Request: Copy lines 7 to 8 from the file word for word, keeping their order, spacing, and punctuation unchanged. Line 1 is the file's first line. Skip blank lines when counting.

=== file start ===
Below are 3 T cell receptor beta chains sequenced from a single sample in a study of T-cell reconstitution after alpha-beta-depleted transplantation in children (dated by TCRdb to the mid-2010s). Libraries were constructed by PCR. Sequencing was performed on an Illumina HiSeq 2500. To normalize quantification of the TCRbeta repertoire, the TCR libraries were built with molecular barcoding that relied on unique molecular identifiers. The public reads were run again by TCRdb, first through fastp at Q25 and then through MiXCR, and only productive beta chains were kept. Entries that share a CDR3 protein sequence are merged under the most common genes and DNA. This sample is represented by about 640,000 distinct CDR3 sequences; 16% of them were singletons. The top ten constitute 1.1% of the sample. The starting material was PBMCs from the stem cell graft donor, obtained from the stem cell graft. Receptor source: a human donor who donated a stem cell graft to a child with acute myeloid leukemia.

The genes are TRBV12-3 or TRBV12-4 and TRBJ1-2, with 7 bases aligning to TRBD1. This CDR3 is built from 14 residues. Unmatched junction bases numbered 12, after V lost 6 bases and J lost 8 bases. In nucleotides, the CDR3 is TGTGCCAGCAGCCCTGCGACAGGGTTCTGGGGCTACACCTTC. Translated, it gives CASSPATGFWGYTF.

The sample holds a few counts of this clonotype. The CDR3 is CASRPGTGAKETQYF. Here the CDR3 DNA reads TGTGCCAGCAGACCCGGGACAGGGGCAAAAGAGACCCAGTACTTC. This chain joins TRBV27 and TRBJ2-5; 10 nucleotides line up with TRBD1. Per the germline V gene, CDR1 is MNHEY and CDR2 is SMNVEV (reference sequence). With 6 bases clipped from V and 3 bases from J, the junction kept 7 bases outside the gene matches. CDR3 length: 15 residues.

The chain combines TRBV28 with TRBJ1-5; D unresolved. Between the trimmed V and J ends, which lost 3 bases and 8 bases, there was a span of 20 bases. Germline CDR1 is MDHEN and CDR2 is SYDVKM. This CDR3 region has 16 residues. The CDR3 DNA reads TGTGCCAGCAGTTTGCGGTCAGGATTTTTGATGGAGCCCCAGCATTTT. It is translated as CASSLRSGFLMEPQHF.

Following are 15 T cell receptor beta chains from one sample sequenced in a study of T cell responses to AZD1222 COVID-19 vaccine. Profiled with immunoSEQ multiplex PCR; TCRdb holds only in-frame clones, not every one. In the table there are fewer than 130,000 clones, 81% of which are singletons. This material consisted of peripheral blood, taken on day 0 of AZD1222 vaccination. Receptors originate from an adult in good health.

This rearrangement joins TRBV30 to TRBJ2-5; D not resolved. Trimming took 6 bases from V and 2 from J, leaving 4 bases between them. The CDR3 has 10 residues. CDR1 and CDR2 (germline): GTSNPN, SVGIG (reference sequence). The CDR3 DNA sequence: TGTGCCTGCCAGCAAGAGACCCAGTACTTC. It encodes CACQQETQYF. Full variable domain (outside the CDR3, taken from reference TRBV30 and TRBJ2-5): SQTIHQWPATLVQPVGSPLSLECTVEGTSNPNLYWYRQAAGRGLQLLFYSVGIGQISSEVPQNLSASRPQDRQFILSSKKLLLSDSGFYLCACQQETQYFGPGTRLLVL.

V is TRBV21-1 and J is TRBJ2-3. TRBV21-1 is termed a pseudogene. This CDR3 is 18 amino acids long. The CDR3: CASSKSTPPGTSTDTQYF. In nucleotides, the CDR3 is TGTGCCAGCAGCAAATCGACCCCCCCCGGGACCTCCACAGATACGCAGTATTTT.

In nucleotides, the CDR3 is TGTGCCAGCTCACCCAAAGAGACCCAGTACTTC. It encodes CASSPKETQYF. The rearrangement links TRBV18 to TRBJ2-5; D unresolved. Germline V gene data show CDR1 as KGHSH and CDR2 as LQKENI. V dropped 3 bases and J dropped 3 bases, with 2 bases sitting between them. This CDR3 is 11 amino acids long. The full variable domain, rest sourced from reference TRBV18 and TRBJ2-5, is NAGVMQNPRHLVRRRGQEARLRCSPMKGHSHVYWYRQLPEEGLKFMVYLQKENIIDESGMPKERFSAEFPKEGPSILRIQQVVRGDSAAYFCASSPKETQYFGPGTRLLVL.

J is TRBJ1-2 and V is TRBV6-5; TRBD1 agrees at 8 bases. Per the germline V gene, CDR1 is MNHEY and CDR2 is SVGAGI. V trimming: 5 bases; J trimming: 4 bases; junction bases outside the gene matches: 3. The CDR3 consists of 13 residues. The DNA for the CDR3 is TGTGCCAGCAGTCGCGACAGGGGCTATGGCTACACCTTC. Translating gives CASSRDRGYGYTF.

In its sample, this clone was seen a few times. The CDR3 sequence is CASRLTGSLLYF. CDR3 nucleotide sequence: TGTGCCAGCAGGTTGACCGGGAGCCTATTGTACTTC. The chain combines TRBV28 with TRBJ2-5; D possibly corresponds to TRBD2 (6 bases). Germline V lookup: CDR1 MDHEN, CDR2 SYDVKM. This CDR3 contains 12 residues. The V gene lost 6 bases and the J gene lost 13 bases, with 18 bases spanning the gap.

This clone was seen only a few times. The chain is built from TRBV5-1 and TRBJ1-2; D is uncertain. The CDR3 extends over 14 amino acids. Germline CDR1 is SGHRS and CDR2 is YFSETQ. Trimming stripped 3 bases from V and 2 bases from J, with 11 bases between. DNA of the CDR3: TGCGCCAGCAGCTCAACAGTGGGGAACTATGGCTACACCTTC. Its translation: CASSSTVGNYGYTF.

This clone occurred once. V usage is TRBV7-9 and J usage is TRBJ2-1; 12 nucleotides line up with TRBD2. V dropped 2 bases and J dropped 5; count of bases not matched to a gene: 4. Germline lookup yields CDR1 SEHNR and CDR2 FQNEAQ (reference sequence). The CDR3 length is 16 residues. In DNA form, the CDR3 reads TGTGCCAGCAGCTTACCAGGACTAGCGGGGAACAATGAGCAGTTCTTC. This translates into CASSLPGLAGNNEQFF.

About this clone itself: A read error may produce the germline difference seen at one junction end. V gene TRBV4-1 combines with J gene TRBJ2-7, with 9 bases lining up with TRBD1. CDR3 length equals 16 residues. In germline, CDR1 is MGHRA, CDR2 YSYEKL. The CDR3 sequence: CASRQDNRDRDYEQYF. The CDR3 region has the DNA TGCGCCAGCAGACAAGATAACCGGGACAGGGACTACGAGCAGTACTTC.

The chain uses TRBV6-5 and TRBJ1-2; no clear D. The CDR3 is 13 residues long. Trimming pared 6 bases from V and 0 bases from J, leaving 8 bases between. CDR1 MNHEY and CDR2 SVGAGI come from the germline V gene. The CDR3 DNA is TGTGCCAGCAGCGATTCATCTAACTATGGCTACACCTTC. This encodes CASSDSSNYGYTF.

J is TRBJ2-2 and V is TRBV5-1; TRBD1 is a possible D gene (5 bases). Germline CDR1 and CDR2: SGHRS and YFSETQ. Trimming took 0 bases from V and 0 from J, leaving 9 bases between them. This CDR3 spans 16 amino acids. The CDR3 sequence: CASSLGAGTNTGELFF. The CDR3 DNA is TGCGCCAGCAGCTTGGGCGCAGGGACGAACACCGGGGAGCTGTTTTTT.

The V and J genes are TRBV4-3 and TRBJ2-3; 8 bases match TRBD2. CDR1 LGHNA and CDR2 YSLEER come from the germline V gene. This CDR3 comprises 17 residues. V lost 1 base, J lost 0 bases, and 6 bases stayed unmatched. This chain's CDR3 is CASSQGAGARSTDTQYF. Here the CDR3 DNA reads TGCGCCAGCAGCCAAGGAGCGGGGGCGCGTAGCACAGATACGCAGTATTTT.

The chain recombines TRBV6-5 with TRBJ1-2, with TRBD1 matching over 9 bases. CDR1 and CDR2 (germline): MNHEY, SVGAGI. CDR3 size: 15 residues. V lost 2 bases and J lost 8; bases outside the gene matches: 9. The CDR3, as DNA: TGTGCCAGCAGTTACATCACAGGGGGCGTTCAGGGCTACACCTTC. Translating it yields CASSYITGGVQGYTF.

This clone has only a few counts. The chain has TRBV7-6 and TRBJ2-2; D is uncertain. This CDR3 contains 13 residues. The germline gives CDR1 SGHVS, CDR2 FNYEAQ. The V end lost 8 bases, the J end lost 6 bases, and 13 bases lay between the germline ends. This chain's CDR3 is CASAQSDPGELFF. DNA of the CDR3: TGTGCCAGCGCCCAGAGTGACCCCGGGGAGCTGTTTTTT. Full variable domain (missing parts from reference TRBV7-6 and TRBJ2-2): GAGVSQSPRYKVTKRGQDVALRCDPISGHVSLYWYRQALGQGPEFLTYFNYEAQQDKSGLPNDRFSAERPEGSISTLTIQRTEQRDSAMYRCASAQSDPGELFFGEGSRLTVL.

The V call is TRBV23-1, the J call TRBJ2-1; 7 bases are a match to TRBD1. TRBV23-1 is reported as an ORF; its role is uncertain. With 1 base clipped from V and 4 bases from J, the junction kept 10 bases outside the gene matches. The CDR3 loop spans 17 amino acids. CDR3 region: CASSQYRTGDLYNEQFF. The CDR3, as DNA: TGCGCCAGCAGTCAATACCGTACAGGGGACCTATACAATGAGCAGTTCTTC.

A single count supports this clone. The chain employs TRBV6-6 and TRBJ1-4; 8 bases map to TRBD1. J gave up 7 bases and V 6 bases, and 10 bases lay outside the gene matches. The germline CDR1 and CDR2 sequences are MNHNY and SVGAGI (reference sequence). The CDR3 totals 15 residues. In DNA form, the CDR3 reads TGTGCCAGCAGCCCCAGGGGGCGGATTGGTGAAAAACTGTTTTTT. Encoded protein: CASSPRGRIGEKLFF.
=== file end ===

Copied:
V is TRBV21-1 and J is TRBJ2-3. TRBV21-1 is termed a pseudogene. This CDR3 is 18 amino acids long. The CDR3: CASSKSTPPGTSTDTQYF. In nucleotides, the CDR3 is TGTGCCAGCAGCAAATCGACCCCCCCCGGGACCTCCACAGATACGCAGTATTTT.

In nucleotides, the CDR3 is TGTGCCAGCTCACCCAAAGAGACCCAGTACTTC. It encodes CASSPKETQYF. The rearrangement links TRBV18 to TRBJ2-5; D unresolved. Germline V gene data show CDR1 as KGHSH and CDR2 as LQKENI. V dropped 3 bases and J dropped 3 bases, with 2 bases sitting between them. This CDR3 is 11 amino acids long. The full variable domain, rest sourced from reference TRBV18 and TRBJ2-5, is NAGVMQNPRHLVRRRGQEARLRCSPMKGHSHVYWYRQLPEEGLKFMVYLQKENIIDESGMPKERFSAEFPKEGPSILRIQQVVRGDSAAYFCASSPKETQYFGPGTRLLVL.